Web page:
Recently a unit in our block went up for sale with an asking price lower than I had hoped. I went to check it out, compare it to our own unit, and see if we could honestly hope for a better price.
Not likely. Not without doing more work, perhaps renovating the bathroom here, which I would have to do myself to be financially viable. So not without considerable stress, effort, and daunting undertakings.
I have to admit when we first moved into the unit this kind of thinking really got to me. It’s a purely mercenary mindset, which on any other day I’ll happily admit I loathe to my core. Yet owning property and hoping to one day transition to nicer, better, more expansive property makes a money-minded approach seem necessary.
I had been counting on the value of our unit rising by more than it evidently has. Perhaps that was a mistake, but the bigger mistake was to let it get to me. The financial imperative runs so deep that I felt as though I’d just been diagnosed with a serious illness. Yet in reality nothing had changed except my expectations.
In reality, I just put a price on my happiness: 15-20k to feel totally miserable. Turning it around, the absurdity is obvious: how much money would you accept to feel totally miserable? Would 15-20k be enough to justify feeling stressed, burdened, and unhappy?
It wouldn’t be enough for me. So why feel bad about it? If renovating the bathroom is a thankless, stressful, miserable and uninspired experience, then don’t do it. You wouldn’t go back to your old job for the sake of twenty thousand dollars; why pile depressing obligations onto your own life for the same amount?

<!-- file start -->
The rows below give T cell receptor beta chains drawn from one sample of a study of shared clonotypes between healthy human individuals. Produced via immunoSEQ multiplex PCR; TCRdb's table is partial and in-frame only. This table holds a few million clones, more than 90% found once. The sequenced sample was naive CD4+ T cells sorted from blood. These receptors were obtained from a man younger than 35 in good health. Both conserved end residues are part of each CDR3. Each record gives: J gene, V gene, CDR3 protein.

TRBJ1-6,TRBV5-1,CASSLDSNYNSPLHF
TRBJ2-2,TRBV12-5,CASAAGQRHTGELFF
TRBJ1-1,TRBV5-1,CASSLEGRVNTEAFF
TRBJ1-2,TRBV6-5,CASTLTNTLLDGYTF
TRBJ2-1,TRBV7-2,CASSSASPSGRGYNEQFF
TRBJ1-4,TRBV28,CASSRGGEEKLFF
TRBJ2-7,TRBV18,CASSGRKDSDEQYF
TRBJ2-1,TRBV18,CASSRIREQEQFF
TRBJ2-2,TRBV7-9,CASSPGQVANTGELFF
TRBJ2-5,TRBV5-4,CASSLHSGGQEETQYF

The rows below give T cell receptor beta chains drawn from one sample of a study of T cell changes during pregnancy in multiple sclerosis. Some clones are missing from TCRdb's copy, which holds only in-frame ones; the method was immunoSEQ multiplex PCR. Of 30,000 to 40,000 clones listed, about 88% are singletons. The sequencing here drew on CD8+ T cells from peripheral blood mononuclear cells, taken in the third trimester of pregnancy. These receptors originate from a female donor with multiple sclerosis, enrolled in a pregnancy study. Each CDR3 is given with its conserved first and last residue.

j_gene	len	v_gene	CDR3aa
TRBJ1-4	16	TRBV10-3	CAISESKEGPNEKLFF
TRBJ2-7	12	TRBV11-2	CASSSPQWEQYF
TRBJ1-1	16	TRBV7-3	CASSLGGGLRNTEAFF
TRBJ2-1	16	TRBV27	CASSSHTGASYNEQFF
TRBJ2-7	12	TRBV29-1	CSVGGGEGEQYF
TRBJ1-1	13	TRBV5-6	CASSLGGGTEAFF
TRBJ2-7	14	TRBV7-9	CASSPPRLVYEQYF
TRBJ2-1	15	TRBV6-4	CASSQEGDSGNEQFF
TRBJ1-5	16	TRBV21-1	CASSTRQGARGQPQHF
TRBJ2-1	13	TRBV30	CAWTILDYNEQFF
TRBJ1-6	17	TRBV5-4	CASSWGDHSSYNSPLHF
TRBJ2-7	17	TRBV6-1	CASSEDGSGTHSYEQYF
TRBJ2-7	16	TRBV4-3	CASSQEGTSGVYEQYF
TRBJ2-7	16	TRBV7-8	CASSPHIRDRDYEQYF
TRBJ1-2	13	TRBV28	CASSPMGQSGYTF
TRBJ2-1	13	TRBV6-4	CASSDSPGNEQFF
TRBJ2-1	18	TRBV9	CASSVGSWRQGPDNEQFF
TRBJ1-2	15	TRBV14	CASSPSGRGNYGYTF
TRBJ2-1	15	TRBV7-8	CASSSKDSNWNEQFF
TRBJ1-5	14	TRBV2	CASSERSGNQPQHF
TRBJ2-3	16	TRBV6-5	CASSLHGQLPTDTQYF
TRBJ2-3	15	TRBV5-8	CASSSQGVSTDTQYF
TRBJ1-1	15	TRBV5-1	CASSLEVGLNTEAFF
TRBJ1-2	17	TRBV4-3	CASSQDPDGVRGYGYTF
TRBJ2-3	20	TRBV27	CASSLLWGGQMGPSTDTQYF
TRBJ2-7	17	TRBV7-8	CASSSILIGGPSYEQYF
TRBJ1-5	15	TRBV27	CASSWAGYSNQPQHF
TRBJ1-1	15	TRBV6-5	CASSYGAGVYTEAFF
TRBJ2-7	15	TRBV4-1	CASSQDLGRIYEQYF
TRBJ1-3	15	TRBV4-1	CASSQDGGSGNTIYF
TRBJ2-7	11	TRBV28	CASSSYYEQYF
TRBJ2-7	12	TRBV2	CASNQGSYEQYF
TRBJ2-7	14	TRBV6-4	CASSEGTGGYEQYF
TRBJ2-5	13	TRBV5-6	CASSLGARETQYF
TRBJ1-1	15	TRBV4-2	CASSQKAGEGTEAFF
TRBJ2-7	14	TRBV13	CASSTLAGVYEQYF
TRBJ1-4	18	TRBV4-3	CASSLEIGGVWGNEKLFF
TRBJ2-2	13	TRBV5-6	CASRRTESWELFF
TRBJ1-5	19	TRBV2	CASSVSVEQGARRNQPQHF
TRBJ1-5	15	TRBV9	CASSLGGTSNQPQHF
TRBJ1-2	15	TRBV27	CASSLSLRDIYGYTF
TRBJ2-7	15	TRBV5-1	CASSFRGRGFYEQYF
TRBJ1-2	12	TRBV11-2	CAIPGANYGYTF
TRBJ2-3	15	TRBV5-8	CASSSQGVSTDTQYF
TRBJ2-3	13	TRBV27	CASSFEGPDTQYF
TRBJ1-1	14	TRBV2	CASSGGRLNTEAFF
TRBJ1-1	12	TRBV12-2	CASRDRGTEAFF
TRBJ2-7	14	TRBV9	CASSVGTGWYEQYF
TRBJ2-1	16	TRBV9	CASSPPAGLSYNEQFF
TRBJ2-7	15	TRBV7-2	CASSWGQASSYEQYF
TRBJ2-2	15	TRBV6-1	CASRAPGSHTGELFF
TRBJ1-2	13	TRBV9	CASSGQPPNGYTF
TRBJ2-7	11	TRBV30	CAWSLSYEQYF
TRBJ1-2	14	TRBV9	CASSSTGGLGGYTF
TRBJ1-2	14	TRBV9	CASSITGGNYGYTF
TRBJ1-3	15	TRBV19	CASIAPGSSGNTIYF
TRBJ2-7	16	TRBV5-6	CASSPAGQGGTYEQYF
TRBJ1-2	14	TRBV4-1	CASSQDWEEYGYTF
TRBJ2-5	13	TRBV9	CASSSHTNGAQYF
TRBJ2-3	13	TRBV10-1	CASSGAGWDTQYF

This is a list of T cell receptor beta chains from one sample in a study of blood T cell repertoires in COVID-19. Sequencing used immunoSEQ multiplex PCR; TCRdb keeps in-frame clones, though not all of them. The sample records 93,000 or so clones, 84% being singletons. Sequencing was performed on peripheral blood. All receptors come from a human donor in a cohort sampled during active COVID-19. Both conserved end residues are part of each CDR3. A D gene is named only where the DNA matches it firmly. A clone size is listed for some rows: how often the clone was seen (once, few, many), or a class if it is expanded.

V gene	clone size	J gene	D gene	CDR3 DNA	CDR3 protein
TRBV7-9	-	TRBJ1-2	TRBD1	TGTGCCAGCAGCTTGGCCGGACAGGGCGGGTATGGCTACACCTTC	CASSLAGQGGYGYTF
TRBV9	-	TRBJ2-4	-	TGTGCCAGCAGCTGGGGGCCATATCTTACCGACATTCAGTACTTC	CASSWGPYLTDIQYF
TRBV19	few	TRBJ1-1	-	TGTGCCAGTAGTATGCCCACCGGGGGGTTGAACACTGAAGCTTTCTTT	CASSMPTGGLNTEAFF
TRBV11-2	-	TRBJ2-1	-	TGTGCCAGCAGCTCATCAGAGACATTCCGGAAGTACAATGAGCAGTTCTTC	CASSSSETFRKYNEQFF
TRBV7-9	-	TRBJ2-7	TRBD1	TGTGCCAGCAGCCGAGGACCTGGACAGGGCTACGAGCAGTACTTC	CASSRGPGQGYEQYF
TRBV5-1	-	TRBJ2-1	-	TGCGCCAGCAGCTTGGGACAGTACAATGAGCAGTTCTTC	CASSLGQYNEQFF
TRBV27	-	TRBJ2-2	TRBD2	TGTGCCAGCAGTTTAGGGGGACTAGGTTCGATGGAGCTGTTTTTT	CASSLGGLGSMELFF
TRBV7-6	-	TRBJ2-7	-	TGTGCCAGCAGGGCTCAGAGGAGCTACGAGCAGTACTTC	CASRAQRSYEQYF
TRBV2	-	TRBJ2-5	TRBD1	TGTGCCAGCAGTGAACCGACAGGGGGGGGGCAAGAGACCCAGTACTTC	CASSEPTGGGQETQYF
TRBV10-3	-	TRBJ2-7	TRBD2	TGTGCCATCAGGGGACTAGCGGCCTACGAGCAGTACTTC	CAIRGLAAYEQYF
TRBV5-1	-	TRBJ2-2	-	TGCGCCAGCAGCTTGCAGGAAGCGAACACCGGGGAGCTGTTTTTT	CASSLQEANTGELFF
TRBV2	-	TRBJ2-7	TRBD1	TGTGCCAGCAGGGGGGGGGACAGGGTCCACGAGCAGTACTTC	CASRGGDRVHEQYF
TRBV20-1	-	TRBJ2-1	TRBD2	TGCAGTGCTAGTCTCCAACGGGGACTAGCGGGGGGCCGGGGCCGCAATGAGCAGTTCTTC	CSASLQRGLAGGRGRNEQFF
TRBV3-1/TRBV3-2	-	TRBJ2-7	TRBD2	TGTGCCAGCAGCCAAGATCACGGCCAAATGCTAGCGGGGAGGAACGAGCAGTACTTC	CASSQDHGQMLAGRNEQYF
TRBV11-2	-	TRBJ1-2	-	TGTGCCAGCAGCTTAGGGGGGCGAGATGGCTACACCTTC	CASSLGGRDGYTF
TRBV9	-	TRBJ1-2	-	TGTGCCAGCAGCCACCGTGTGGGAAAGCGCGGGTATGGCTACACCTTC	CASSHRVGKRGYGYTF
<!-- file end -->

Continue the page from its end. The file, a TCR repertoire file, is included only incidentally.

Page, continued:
At the end of my life, I won’t be looking back and wishing I’d earned a few extra tens or even hundreds of thousands. Money isn’t going to be that important, especially not when truly significant acts of freedom and productivity and enjoyment can be had for next-to-nothing.
When we first bought our unit, I went through the experience of having my expectations and hopes ground down to almost nothing. That was painful, but I’ve since discovered that what matters is not how much money or how big a house or property we have, but how free we are to do what we want with what we have. The biggest constraint is not living in a unit, it’s knowing that we can’t do anything radically personal to it, because we don’t intend to stay here too much longer. If we were going to stay here, we could do any number of things to improve it, make it more our own, with no thought for market value and the ‘safety’ of mainstream design.
So, I won’t be making myself miserable for the sake of money that doesn’t exist and which may not have any practical bearing on my future life. I wonder what else I can find to not make myself miserable for?